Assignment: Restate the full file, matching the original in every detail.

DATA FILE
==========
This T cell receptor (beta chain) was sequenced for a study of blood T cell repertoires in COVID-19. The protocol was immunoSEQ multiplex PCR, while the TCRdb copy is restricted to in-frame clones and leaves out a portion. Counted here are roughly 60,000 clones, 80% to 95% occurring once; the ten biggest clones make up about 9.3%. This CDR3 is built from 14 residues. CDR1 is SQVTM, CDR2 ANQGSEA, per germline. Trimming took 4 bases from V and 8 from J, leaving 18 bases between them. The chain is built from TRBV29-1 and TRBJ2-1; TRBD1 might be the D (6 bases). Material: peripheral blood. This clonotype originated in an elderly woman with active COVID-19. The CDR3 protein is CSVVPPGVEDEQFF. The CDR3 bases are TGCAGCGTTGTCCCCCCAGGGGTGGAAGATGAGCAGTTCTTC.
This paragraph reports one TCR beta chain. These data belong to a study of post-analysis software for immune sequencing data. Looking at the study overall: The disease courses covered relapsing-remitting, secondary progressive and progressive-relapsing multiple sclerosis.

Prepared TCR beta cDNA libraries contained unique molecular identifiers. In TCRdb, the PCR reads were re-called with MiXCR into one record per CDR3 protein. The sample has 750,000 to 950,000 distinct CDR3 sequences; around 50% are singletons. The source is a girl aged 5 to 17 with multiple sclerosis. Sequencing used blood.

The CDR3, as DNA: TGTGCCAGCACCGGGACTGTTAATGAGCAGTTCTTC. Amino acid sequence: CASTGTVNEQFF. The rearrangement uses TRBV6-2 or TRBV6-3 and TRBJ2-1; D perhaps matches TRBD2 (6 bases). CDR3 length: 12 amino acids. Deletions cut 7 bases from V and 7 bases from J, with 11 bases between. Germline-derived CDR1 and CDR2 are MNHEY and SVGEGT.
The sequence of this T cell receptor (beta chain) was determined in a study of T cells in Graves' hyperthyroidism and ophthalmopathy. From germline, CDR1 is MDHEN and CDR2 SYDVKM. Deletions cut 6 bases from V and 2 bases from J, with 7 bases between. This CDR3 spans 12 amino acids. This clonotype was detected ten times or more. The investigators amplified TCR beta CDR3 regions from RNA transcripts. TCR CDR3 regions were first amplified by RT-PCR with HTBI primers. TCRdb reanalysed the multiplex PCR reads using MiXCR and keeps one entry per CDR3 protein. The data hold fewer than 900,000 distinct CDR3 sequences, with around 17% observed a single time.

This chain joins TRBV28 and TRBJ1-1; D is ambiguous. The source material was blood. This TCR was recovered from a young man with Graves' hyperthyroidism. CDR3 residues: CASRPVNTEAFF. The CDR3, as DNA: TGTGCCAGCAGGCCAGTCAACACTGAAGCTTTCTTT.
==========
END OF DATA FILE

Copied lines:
This T cell receptor (beta chain) was sequenced for a study of blood T cell repertoires in COVID-19. The protocol was immunoSEQ multiplex PCR, while the TCRdb copy is restricted to in-frame clones and leaves out a portion. Counted here are roughly 60,000 clones, 80% to 95% occurring once; the ten biggest clones make up about 9.3%. This CDR3 is built from 14 residues. CDR1 is SQVTM, CDR2 ANQGSEA, per germline. Trimming took 4 bases from V and 8 from J, leaving 18 bases between them. The chain is built from TRBV29-1 and TRBJ2-1; TRBD1 might be the D (6 bases). Material: peripheral blood. This clonotype originated in an elderly woman with active COVID-19. The CDR3 protein is CSVVPPGVEDEQFF. The CDR3 bases are TGCAGCGTTGTCCCCCCAGGGGTGGAAGATGAGCAGTTCTTC.
This paragraph reports one TCR beta chain. These data belong to a study of post-analysis software for immune sequencing data. Looking at the study overall: The disease courses covered relapsing-remitting, secondary progressive and progressive-relapsing multiple sclerosis.

Prepared TCR beta cDNA libraries contained unique molecular identifiers. In TCRdb, the PCR reads were re-called with MiXCR into one record per CDR3 protein. The sample has 750,000 to 950,000 distinct CDR3 sequences; around 50% are singletons. The source is a girl aged 5 to 17 with multiple sclerosis. Sequencing used blood.

The CDR3, as DNA: TGTGCCAGCACCGGGACTGTTAATGAGCAGTTCTTC. Amino acid sequence: CASTGTVNEQFF. The rearrangement uses TRBV6-2 or TRBV6-3 and TRBJ2-1; D perhaps matches TRBD2 (6 bases). CDR3 length: 12 amino acids. Deletions cut 7 bases from V and 7 bases from J, with 11 bases between. Germline-derived CDR1 and CDR2 are MNHEY and SVGEGT.
The sequence of this T cell receptor (beta chain) was determined in a study of T cells in Graves' hyperthyroidism and ophthalmopathy. From germline, CDR1 is MDHEN and CDR2 SYDVKM. Deletions cut 6 bases from V and 2 bases from J, with 7 bases between. This CDR3 spans 12 amino acids. This clonotype was detected ten times or more. The investigators amplified TCR beta CDR3 regions from RNA transcripts. TCR CDR3 regions were first amplified by RT-PCR with HTBI primers. TCRdb reanalysed the multiplex PCR reads using MiXCR and keeps one entry per CDR3 protein. The data hold fewer than 900,000 distinct CDR3 sequences, with around 17% observed a single time.

This chain joins TRBV28 and TRBJ1-1; D is ambiguous. The source material was blood. This TCR was recovered from a young man with Graves' hyperthyroidism. CDR3 residues: CASRPVNTEAFF. The CDR3, as DNA: TGTGCCAGCAGGCCAGTCAACACTGAAGCTTTCTTT.